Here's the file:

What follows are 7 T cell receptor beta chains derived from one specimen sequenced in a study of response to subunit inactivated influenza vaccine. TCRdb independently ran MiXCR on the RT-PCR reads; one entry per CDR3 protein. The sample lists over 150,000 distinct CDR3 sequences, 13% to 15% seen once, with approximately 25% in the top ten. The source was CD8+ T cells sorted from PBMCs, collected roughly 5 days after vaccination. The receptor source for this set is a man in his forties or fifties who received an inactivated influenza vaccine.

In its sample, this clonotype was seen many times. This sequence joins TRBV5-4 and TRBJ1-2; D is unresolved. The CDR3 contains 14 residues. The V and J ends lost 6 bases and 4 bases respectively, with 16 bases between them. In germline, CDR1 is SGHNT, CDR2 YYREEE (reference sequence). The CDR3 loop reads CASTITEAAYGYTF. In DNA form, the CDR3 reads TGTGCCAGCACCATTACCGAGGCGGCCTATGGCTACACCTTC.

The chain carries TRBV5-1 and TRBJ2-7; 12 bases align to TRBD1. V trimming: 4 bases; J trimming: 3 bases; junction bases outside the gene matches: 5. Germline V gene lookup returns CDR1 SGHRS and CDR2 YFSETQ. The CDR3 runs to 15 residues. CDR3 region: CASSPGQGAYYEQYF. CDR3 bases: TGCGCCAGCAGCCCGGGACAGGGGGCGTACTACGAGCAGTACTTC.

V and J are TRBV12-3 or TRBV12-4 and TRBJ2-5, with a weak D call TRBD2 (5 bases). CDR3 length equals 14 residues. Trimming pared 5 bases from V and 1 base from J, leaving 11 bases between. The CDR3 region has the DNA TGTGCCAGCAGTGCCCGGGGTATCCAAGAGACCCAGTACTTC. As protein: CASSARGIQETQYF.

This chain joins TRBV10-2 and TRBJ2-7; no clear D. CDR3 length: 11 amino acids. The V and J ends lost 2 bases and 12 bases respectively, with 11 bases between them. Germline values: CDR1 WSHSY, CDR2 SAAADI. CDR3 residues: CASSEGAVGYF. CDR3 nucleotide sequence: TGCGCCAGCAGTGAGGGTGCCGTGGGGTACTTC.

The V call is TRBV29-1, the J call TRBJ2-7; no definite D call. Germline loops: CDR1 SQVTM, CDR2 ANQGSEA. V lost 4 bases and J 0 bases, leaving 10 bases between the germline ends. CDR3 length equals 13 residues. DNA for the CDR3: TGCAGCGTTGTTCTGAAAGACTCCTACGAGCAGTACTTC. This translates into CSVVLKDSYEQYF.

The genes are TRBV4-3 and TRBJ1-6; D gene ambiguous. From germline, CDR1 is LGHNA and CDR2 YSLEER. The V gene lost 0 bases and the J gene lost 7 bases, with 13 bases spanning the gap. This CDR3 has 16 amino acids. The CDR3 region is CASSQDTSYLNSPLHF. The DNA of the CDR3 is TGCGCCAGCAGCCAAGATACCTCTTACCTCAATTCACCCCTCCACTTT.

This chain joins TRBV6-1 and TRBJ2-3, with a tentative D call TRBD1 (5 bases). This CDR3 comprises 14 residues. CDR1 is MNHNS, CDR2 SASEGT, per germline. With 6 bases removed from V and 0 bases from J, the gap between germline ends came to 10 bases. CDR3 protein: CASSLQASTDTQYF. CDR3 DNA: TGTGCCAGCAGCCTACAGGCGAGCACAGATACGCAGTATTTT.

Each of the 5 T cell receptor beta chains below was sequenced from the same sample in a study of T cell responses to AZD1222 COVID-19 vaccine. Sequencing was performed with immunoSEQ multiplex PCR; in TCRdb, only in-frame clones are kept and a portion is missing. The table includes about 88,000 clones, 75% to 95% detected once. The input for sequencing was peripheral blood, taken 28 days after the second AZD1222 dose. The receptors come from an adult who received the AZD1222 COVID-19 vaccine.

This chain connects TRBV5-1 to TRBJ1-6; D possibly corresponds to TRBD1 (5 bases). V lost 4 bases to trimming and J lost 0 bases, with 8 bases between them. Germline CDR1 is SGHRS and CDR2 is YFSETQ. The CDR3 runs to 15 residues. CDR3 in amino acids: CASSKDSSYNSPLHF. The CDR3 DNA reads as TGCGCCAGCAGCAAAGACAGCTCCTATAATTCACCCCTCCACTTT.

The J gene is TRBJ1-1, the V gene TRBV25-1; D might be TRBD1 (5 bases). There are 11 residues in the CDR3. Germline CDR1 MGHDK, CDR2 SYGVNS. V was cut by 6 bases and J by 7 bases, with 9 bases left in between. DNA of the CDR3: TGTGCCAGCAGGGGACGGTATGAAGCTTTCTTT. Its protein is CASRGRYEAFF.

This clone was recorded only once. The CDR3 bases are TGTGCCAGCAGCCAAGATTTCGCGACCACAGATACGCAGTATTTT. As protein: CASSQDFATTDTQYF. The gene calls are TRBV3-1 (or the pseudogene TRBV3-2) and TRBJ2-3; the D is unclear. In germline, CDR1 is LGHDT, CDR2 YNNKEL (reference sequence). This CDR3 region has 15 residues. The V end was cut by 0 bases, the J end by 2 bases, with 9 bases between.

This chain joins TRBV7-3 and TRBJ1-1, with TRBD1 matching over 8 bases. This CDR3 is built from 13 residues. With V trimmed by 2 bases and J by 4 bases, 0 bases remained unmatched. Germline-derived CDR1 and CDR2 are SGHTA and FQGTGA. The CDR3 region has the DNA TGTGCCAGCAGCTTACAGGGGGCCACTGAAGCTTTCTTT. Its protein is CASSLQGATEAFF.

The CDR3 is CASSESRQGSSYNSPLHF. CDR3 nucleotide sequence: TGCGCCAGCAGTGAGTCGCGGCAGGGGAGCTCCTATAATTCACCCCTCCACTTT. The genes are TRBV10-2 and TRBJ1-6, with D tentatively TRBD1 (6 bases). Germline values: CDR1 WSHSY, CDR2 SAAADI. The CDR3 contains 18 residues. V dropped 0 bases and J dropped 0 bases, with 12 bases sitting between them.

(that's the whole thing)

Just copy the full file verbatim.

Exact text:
What follows are 7 T cell receptor beta chains derived from one specimen sequenced in a study of response to subunit inactivated influenza vaccine. TCRdb independently ran MiXCR on the RT-PCR reads; one entry per CDR3 protein. The sample lists over 150,000 distinct CDR3 sequences, 13% to 15% seen once, with approximately 25% in the top ten. The source was CD8+ T cells sorted from PBMCs, collected roughly 5 days after vaccination. The receptor source for this set is a man in his forties or fifties who received an inactivated influenza vaccine.

In its sample, this clonotype was seen many times. This sequence joins TRBV5-4 and TRBJ1-2; D is unresolved. The CDR3 contains 14 residues. The V and J ends lost 6 bases and 4 bases respectively, with 16 bases between them. In germline, CDR1 is SGHNT, CDR2 YYREEE (reference sequence). The CDR3 loop reads CASTITEAAYGYTF. In DNA form, the CDR3 reads TGTGCCAGCACCATTACCGAGGCGGCCTATGGCTACACCTTC.

The chain carries TRBV5-1 and TRBJ2-7; 12 bases align to TRBD1. V trimming: 4 bases; J trimming: 3 bases; junction bases outside the gene matches: 5. Germline V gene lookup returns CDR1 SGHRS and CDR2 YFSETQ. The CDR3 runs to 15 residues. CDR3 region: CASSPGQGAYYEQYF. CDR3 bases: TGCGCCAGCAGCCCGGGACAGGGGGCGTACTACGAGCAGTACTTC.

V and J are TRBV12-3 or TRBV12-4 and TRBJ2-5, with a weak D call TRBD2 (5 bases). CDR3 length equals 14 residues. Trimming pared 5 bases from V and 1 base from J, leaving 11 bases between. The CDR3 region has the DNA TGTGCCAGCAGTGCCCGGGGTATCCAAGAGACCCAGTACTTC. As protein: CASSARGIQETQYF.

This chain joins TRBV10-2 and TRBJ2-7; no clear D. CDR3 length: 11 amino acids. The V and J ends lost 2 bases and 12 bases respectively, with 11 bases between them. Germline values: CDR1 WSHSY, CDR2 SAAADI. CDR3 residues: CASSEGAVGYF. CDR3 nucleotide sequence: TGCGCCAGCAGTGAGGGTGCCGTGGGGTACTTC.

The V call is TRBV29-1, the J call TRBJ2-7; no definite D call. Germline loops: CDR1 SQVTM, CDR2 ANQGSEA. V lost 4 bases and J 0 bases, leaving 10 bases between the germline ends. CDR3 length equals 13 residues. DNA for the CDR3: TGCAGCGTTGTTCTGAAAGACTCCTACGAGCAGTACTTC. This translates into CSVVLKDSYEQYF.

The genes are TRBV4-3 and TRBJ1-6; D gene ambiguous. From germline, CDR1 is LGHNA and CDR2 YSLEER. The V gene lost 0 bases and the J gene lost 7 bases, with 13 bases spanning the gap. This CDR3 has 16 amino acids. The CDR3 region is CASSQDTSYLNSPLHF. The DNA of the CDR3 is TGCGCCAGCAGCCAAGATACCTCTTACCTCAATTCACCCCTCCACTTT.

This chain joins TRBV6-1 and TRBJ2-3, with a tentative D call TRBD1 (5 bases). This CDR3 comprises 14 residues. CDR1 is MNHNS, CDR2 SASEGT, per germline. With 6 bases removed from V and 0 bases from J, the gap between germline ends came to 10 bases. CDR3 protein: CASSLQASTDTQYF. CDR3 DNA: TGTGCCAGCAGCCTACAGGCGAGCACAGATACGCAGTATTTT.

Each of the 5 T cell receptor beta chains below was sequenced from the same sample in a study of T cell responses to AZD1222 COVID-19 vaccine. Sequencing was performed with immunoSEQ multiplex PCR; in TCRdb, only in-frame clones are kept and a portion is missing. The table includes about 88,000 clones, 75% to 95% detected once. The input for sequencing was peripheral blood, taken 28 days after the second AZD1222 dose. The receptors come from an adult who received the AZD1222 COVID-19 vaccine.

This chain connects TRBV5-1 to TRBJ1-6; D possibly corresponds to TRBD1 (5 bases). V lost 4 bases to trimming and J lost 0 bases, with 8 bases between them. Germline CDR1 is SGHRS and CDR2 is YFSETQ. The CDR3 runs to 15 residues. CDR3 in amino acids: CASSKDSSYNSPLHF. The CDR3 DNA reads as TGCGCCAGCAGCAAAGACAGCTCCTATAATTCACCCCTCCACTTT.

The J gene is TRBJ1-1, the V gene TRBV25-1; D might be TRBD1 (5 bases). There are 11 residues in the CDR3. Germline CDR1 MGHDK, CDR2 SYGVNS. V was cut by 6 bases and J by 7 bases, with 9 bases left in between. DNA of the CDR3: TGTGCCAGCAGGGGACGGTATGAAGCTTTCTTT. Its protein is CASRGRYEAFF.

This clone was recorded only once. The CDR3 bases are TGTGCCAGCAGCCAAGATTTCGCGACCACAGATACGCAGTATTTT. As protein: CASSQDFATTDTQYF. The gene calls are TRBV3-1 (or the pseudogene TRBV3-2) and TRBJ2-3; the D is unclear. In germline, CDR1 is LGHDT, CDR2 YNNKEL (reference sequence). This CDR3 region has 15 residues. The V end was cut by 0 bases, the J end by 2 bases, with 9 bases between.

This chain joins TRBV7-3 and TRBJ1-1, with TRBD1 matching over 8 bases. This CDR3 is built from 13 residues. With V trimmed by 2 bases and J by 4 bases, 0 bases remained unmatched. Germline-derived CDR1 and CDR2 are SGHTA and FQGTGA. The CDR3 region has the DNA TGTGCCAGCAGCTTACAGGGGGCCACTGAAGCTTTCTTT. Its protein is CASSLQGATEAFF.

The CDR3 is CASSESRQGSSYNSPLHF. CDR3 nucleotide sequence: TGCGCCAGCAGTGAGTCGCGGCAGGGGAGCTCCTATAATTCACCCCTCCACTTT. The genes are TRBV10-2 and TRBJ1-6, with D tentatively TRBD1 (6 bases). Germline values: CDR1 WSHSY, CDR2 SAAADI. The CDR3 contains 18 residues. V dropped 0 bases and J dropped 0 bases, with 12 bases sitting between them.